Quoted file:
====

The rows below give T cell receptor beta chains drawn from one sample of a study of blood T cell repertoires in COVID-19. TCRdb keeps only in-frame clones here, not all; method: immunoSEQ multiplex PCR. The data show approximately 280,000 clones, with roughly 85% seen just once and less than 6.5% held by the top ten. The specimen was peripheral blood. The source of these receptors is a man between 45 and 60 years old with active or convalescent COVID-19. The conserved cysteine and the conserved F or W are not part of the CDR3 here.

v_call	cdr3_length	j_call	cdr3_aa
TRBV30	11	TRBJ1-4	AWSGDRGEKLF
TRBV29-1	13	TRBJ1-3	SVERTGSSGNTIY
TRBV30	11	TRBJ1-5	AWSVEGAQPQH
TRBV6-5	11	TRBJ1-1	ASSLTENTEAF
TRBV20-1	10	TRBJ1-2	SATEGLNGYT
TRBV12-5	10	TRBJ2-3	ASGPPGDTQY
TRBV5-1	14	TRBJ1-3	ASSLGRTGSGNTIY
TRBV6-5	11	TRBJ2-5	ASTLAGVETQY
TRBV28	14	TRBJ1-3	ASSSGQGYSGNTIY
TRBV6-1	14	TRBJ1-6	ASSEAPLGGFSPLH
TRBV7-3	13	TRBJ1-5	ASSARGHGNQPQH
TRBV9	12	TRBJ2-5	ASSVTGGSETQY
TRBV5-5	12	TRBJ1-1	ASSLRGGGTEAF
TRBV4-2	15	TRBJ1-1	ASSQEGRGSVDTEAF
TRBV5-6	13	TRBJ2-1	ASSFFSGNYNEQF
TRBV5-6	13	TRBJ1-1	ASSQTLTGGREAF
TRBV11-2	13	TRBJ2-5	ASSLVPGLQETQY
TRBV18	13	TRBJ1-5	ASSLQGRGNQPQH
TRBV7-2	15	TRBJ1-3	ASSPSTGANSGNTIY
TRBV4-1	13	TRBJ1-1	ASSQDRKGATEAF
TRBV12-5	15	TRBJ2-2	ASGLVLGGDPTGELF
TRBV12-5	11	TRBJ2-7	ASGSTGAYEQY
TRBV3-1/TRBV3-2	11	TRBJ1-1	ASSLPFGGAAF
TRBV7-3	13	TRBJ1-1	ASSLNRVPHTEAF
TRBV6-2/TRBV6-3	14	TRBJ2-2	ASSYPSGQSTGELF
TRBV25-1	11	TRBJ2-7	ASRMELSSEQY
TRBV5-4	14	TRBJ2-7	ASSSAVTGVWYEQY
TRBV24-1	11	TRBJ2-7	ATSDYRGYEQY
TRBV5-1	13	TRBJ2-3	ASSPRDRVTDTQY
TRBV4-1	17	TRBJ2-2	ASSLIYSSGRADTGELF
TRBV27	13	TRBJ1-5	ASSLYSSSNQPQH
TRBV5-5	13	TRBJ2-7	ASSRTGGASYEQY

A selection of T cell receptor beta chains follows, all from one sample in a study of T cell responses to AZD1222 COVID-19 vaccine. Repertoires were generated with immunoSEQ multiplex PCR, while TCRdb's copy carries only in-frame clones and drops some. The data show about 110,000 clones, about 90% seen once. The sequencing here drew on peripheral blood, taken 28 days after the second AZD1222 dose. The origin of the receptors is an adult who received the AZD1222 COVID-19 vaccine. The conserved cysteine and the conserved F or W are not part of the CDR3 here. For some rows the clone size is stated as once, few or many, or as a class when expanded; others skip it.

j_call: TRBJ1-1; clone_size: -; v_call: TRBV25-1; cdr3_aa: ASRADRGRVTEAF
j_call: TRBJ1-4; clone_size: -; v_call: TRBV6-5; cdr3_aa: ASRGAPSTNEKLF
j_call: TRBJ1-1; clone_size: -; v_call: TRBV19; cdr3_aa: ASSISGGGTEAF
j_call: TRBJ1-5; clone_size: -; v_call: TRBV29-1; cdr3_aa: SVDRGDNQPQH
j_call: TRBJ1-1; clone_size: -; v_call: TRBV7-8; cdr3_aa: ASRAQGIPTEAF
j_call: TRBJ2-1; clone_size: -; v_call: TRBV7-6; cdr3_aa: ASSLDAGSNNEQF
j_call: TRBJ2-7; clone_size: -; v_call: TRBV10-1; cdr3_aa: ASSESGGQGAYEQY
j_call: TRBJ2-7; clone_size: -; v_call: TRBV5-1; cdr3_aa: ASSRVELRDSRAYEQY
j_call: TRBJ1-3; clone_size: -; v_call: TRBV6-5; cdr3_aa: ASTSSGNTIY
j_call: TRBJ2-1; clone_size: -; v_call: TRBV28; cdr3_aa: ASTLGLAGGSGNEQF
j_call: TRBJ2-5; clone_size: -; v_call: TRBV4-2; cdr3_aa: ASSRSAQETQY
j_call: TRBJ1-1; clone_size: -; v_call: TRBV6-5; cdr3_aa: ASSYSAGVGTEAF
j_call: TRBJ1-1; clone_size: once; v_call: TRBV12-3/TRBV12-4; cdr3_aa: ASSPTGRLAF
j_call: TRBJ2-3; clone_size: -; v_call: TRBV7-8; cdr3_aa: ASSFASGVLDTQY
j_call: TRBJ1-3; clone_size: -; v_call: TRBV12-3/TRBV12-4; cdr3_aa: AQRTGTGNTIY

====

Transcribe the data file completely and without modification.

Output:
The rows below give T cell receptor beta chains drawn from one sample of a study of blood T cell repertoires in COVID-19. TCRdb keeps only in-frame clones here, not all; method: immunoSEQ multiplex PCR. The data show approximately 280,000 clones, with roughly 85% seen just once and less than 6.5% held by the top ten. The specimen was peripheral blood. The source of these receptors is a man between 45 and 60 years old with active or convalescent COVID-19. The conserved cysteine and the conserved F or W are not part of the CDR3 here.

v_call	cdr3_length	j_call	cdr3_aa
TRBV30	11	TRBJ1-4	AWSGDRGEKLF
TRBV29-1	13	TRBJ1-3	SVERTGSSGNTIY
TRBV30	11	TRBJ1-5	AWSVEGAQPQH
TRBV6-5	11	TRBJ1-1	ASSLTENTEAF
TRBV20-1	10	TRBJ1-2	SATEGLNGYT
TRBV12-5	10	TRBJ2-3	ASGPPGDTQY
TRBV5-1	14	TRBJ1-3	ASSLGRTGSGNTIY
TRBV6-5	11	TRBJ2-5	ASTLAGVETQY
TRBV28	14	TRBJ1-3	ASSSGQGYSGNTIY
TRBV6-1	14	TRBJ1-6	ASSEAPLGGFSPLH
TRBV7-3	13	TRBJ1-5	ASSARGHGNQPQH
TRBV9	12	TRBJ2-5	ASSVTGGSETQY
TRBV5-5	12	TRBJ1-1	ASSLRGGGTEAF
TRBV4-2	15	TRBJ1-1	ASSQEGRGSVDTEAF
TRBV5-6	13	TRBJ2-1	ASSFFSGNYNEQF
TRBV5-6	13	TRBJ1-1	ASSQTLTGGREAF
TRBV11-2	13	TRBJ2-5	ASSLVPGLQETQY
TRBV18	13	TRBJ1-5	ASSLQGRGNQPQH
TRBV7-2	15	TRBJ1-3	ASSPSTGANSGNTIY
TRBV4-1	13	TRBJ1-1	ASSQDRKGATEAF
TRBV12-5	15	TRBJ2-2	ASGLVLGGDPTGELF
TRBV12-5	11	TRBJ2-7	ASGSTGAYEQY
TRBV3-1/TRBV3-2	11	TRBJ1-1	ASSLPFGGAAF
TRBV7-3	13	TRBJ1-1	ASSLNRVPHTEAF
TRBV6-2/TRBV6-3	14	TRBJ2-2	ASSYPSGQSTGELF
TRBV25-1	11	TRBJ2-7	ASRMELSSEQY
TRBV5-4	14	TRBJ2-7	ASSSAVTGVWYEQY
TRBV24-1	11	TRBJ2-7	ATSDYRGYEQY
TRBV5-1	13	TRBJ2-3	ASSPRDRVTDTQY
TRBV4-1	17	TRBJ2-2	ASSLIYSSGRADTGELF
TRBV27	13	TRBJ1-5	ASSLYSSSNQPQH
TRBV5-5	13	TRBJ2-7	ASSRTGGASYEQY

A selection of T cell receptor beta chains follows, all from one sample in a study of T cell responses to AZD1222 COVID-19 vaccine. Repertoires were generated with immunoSEQ multiplex PCR, while TCRdb's copy carries only in-frame clones and drops some. The data show about 110,000 clones, about 90% seen once. The sequencing here drew on peripheral blood, taken 28 days after the second AZD1222 dose. The origin of the receptors is an adult who received the AZD1222 COVID-19 vaccine. The conserved cysteine and the conserved F or W are not part of the CDR3 here. For some rows the clone size is stated as once, few or many, or as a class when expanded; others skip it.

j_call: TRBJ1-1; clone_size: -; v_call: TRBV25-1; cdr3_aa: ASRADRGRVTEAF
j_call: TRBJ1-4; clone_size: -; v_call: TRBV6-5; cdr3_aa: ASRGAPSTNEKLF
j_call: TRBJ1-1; clone_size: -; v_call: TRBV19; cdr3_aa: ASSISGGGTEAF
j_call: TRBJ1-5; clone_size: -; v_call: TRBV29-1; cdr3_aa: SVDRGDNQPQH
j_call: TRBJ1-1; clone_size: -; v_call: TRBV7-8; cdr3_aa: ASRAQGIPTEAF
j_call: TRBJ2-1; clone_size: -; v_call: TRBV7-6; cdr3_aa: ASSLDAGSNNEQF
j_call: TRBJ2-7; clone_size: -; v_call: TRBV10-1; cdr3_aa: ASSESGGQGAYEQY
j_call: TRBJ2-7; clone_size: -; v_call: TRBV5-1; cdr3_aa: ASSRVELRDSRAYEQY
j_call: TRBJ1-3; clone_size: -; v_call: TRBV6-5; cdr3_aa: ASTSSGNTIY
j_call: TRBJ2-1; clone_size: -; v_call: TRBV28; cdr3_aa: ASTLGLAGGSGNEQF
j_call: TRBJ2-5; clone_size: -; v_call: TRBV4-2; cdr3_aa: ASSRSAQETQY
j_call: TRBJ1-1; clone_size: -; v_call: TRBV6-5; cdr3_aa: ASSYSAGVGTEAF
j_call: TRBJ1-1; clone_size: once; v_call: TRBV12-3/TRBV12-4; cdr3_aa: ASSPTGRLAF
j_call: TRBJ2-3; clone_size: -; v_call: TRBV7-8; cdr3_aa: ASSFASGVLDTQY
j_call: TRBJ1-3; clone_size: -; v_call: TRBV12-3/TRBV12-4; cdr3_aa: AQRTGTGNTIY